Low social inclusion in childhood: Adjustment and early predictors
2008 (English)In: Infant and Child Development, ISSN 1522-7227, E-ISSN 1522-7219, Vol. 17, no 6, 639-656 p.Article in journal (Refereed) Published
The principal aim of the present study was to obtain a deeper understanding than hitherto of the concurrent correlates and prospective predictors of loneliness and poor peer acceptance, both falling under the umbrella term low social inclusion. Problematic and socially competent behaviours were investigated as possible predictors of low social inclusion in grade 6, as defined by self-rated loneliness and degree of peer non-acceptance, respectively. In grade 6 808 children participated whereof 323 were followed longitudinally from first grade. Loneliness in grade 6 was distinctively associated with high levels of internalizing problems, concurrently as well as prospectively. Peer acceptance, on the other hand, emerged as a complex, multifaceted aspect, with concurrent, independent predictions from both externalizing and internalizing problem behaviours as well as social competence, although prospective analyses found early externalizing problems to be the strongest predictor of peer acceptance. Moderating effects of social competence were sparse, although peer nominated social competence buffered peer acceptance for children with high levels of aggression in the concurrent analyses and social competence boosted peer acceptance for children with low problem levels in the predictive analyses. Social competence did not appear to buffer the negative impact of early problem behaviours on peer relations.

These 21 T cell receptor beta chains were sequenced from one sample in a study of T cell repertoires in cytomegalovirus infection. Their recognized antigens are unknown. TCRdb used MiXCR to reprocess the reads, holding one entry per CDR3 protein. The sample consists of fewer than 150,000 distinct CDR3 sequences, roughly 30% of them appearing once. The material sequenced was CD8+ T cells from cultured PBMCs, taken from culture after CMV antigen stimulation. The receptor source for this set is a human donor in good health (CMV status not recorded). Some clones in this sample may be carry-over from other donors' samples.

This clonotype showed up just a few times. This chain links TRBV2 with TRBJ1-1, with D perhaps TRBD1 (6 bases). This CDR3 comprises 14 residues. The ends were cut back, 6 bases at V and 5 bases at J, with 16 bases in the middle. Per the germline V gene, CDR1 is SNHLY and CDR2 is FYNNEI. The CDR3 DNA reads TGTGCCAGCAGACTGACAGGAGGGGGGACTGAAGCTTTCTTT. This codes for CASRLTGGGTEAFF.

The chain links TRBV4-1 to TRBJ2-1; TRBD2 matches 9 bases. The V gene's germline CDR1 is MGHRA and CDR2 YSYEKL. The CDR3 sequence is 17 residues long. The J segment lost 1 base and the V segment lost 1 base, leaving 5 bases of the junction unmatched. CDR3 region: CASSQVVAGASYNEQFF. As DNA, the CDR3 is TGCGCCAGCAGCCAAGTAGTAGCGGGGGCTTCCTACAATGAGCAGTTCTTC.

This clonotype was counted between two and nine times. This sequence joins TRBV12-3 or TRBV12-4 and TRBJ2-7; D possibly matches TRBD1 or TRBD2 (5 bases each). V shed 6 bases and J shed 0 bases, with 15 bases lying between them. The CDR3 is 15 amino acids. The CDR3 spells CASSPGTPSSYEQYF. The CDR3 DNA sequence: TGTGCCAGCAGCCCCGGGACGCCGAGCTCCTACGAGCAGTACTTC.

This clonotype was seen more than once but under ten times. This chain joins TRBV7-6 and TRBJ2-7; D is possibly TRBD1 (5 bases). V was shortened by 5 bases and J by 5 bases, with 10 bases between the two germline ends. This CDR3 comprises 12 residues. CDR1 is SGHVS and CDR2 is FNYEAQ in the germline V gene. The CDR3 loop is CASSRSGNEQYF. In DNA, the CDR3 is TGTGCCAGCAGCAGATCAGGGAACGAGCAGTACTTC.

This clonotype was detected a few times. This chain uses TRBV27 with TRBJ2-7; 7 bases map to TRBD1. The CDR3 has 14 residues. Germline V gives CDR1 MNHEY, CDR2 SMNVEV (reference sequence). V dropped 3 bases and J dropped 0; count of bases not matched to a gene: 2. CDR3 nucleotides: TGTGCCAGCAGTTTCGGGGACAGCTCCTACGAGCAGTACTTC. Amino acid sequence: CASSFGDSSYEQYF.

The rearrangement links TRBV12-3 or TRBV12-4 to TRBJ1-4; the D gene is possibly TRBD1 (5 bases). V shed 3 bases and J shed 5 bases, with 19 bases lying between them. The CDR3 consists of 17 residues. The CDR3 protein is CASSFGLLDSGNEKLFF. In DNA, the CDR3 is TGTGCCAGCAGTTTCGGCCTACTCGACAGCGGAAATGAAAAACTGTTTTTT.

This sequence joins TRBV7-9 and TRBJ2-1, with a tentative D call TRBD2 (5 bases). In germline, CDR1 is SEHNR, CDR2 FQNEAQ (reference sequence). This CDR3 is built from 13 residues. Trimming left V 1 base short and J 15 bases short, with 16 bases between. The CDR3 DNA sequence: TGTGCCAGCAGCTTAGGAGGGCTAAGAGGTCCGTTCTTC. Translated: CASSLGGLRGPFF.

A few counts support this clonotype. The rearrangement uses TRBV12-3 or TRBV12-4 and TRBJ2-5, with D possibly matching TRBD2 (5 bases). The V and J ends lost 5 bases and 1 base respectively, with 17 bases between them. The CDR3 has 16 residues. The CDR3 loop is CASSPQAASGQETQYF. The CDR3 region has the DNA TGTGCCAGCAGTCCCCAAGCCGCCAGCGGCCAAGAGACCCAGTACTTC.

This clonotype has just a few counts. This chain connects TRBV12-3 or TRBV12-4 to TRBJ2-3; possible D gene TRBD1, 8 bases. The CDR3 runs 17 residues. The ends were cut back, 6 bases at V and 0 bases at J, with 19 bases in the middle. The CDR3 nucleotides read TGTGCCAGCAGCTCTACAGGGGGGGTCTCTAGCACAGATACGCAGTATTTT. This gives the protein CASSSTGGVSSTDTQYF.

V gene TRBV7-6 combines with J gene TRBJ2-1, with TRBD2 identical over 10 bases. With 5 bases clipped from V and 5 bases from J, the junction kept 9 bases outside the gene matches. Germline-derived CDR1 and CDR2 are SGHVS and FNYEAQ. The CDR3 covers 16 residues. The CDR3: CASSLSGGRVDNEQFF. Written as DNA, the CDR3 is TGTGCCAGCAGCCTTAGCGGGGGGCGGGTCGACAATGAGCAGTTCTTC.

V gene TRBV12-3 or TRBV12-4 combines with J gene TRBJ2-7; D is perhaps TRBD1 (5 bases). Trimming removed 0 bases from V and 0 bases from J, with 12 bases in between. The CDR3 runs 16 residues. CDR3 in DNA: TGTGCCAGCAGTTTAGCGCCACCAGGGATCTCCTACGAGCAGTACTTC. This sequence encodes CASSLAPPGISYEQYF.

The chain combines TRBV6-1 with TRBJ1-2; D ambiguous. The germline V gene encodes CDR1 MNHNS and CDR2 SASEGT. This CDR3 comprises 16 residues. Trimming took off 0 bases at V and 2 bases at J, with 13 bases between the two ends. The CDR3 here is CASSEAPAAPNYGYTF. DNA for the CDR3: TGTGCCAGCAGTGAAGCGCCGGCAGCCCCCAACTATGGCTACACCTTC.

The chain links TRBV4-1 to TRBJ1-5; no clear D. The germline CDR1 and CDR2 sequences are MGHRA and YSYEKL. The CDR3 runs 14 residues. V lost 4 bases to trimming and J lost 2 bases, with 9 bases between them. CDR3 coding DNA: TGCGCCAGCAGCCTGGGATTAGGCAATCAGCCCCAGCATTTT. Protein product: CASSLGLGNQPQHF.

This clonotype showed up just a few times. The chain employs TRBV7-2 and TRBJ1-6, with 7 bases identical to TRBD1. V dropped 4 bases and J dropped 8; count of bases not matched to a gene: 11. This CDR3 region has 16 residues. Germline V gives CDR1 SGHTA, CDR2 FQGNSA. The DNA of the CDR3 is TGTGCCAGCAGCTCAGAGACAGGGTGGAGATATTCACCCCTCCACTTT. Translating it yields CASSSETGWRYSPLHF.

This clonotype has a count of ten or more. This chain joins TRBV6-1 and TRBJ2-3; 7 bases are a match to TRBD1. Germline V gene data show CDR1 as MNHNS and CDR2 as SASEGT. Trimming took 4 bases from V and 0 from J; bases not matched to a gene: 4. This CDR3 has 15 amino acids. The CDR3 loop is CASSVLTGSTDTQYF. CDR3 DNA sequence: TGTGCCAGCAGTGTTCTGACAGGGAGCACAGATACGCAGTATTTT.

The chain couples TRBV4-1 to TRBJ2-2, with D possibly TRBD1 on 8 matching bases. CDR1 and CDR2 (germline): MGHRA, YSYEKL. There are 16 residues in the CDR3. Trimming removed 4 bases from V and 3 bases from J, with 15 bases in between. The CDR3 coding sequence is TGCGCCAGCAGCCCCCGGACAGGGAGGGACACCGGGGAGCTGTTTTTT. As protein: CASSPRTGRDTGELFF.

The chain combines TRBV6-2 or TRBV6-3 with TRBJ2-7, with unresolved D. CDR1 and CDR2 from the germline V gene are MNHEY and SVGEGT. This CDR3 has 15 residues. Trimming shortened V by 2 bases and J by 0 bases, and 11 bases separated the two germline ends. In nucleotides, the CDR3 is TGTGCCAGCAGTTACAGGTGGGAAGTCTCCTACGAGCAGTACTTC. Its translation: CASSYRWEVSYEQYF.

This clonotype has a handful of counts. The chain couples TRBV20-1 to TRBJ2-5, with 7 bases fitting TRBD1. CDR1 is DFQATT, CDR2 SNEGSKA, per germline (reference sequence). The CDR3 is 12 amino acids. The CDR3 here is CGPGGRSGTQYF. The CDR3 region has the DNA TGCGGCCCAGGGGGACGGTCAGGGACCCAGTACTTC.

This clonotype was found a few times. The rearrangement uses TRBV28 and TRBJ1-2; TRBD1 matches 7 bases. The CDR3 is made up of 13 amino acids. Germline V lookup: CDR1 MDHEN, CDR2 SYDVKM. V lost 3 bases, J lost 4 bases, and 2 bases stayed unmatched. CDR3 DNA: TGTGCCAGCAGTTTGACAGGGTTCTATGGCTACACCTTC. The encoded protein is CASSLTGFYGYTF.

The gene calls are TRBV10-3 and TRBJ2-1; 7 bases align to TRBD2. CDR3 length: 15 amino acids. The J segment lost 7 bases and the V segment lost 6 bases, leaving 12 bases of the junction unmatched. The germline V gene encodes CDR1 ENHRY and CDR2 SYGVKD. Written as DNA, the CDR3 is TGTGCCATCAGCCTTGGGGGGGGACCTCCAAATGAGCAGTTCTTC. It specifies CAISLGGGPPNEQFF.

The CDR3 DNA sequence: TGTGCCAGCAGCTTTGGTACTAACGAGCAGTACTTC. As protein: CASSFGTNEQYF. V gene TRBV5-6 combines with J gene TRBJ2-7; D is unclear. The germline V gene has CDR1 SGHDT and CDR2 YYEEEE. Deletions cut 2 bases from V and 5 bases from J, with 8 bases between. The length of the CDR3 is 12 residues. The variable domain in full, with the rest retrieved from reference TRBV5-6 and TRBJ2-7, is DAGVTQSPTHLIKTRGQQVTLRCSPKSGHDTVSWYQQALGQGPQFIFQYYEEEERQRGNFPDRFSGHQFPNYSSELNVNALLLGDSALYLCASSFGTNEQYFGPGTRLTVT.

Place, publisher, year, edition, pages
2008. Vol. 17, no 6, 639-656 p.
loneliness, peer acceptance, behavior problems
IdentifiersURN: urn:nbn:se:uu:diva-10089DOI: 10.1002/ICD.590ISI: 000262014200006OAI: oai:DiVA.org:uu-10089DiVA: diva2:37817